May 10th, 2010

We are pleased to report back on some changes happening in Montgomery since we hosted our Hunger Workshop there in mid-March. We invited Edwin Marty, executive director of Jones Valley Urban Farm, to speak with church groups in the area about community gardening, the food system, and hunger justice. Now, as a direct result of meetings Edwin had that day with Montgomery city officials, the mayor signed on to promote an extensive urban farm project in West Montgomery. Dubbed “Full of Life Urban Farm,” it kicked off last month with a small pilot garden on Emerson Street costing only $1,200. Eventually, city officials report they would like to expand urban farming to other areas of the city.

“This is amazing. It’s like they went from zero to sixty just like that,” says Edwin of the project.

Montgomery’s community garden initiative shows how important both community members and policymakers are in getting projects off the ground. The seed of the idea for a Montgomery garden began at the grassroots level last summer, when Voncile Gregory and Andrew Cole-Tyson connected at a neighborhood meeting. However, the project really needed public support and funding, which is where Edwin’s meeting with the mayor came in.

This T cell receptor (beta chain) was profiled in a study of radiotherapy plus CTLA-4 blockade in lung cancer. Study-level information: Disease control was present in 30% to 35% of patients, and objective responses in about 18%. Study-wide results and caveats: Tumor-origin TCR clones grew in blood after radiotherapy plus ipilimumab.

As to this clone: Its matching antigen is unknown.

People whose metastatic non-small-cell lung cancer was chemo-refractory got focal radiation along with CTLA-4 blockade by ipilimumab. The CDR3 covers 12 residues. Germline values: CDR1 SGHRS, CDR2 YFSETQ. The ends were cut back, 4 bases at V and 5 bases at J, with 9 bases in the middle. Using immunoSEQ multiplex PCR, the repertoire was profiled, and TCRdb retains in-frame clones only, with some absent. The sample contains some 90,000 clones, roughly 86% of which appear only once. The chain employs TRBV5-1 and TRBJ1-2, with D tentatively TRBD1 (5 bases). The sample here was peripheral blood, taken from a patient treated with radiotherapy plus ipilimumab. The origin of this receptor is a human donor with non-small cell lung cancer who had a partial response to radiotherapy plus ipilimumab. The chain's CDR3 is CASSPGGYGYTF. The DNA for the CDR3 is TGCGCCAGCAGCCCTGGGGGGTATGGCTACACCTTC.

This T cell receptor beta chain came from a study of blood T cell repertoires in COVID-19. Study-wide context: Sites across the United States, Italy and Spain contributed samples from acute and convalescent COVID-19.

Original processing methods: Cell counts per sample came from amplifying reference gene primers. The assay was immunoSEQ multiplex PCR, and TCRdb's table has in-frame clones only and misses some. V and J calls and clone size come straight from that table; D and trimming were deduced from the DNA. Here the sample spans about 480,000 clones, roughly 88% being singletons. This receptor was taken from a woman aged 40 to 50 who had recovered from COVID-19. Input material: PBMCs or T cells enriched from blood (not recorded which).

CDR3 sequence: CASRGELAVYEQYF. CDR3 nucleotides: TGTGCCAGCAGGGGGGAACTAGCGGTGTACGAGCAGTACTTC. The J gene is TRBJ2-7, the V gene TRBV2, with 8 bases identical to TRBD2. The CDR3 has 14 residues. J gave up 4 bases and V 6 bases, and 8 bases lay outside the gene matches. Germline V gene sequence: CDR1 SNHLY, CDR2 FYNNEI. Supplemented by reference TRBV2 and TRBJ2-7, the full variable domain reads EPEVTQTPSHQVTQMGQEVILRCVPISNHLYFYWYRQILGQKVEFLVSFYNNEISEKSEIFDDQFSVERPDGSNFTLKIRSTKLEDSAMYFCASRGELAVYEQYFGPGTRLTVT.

This is just one example of how bringing people together to talk allows small seeds of ideas to germinate and bloom into fully realized projects! If you live in South Alabama, be sure not to miss our Mobile area hunger workshop on June 22. Or, for the Birmingham-area folks, plan to come to the 2010 Food Summit, tentatively scheduled for the first week in November. Who knows what will happen?

Volunteers from St. James UMC prepare two formerly vacant lots for a community garden in East Montgomery. Photo via Full of Life Urban Farm.

Posted by Robyn Hyden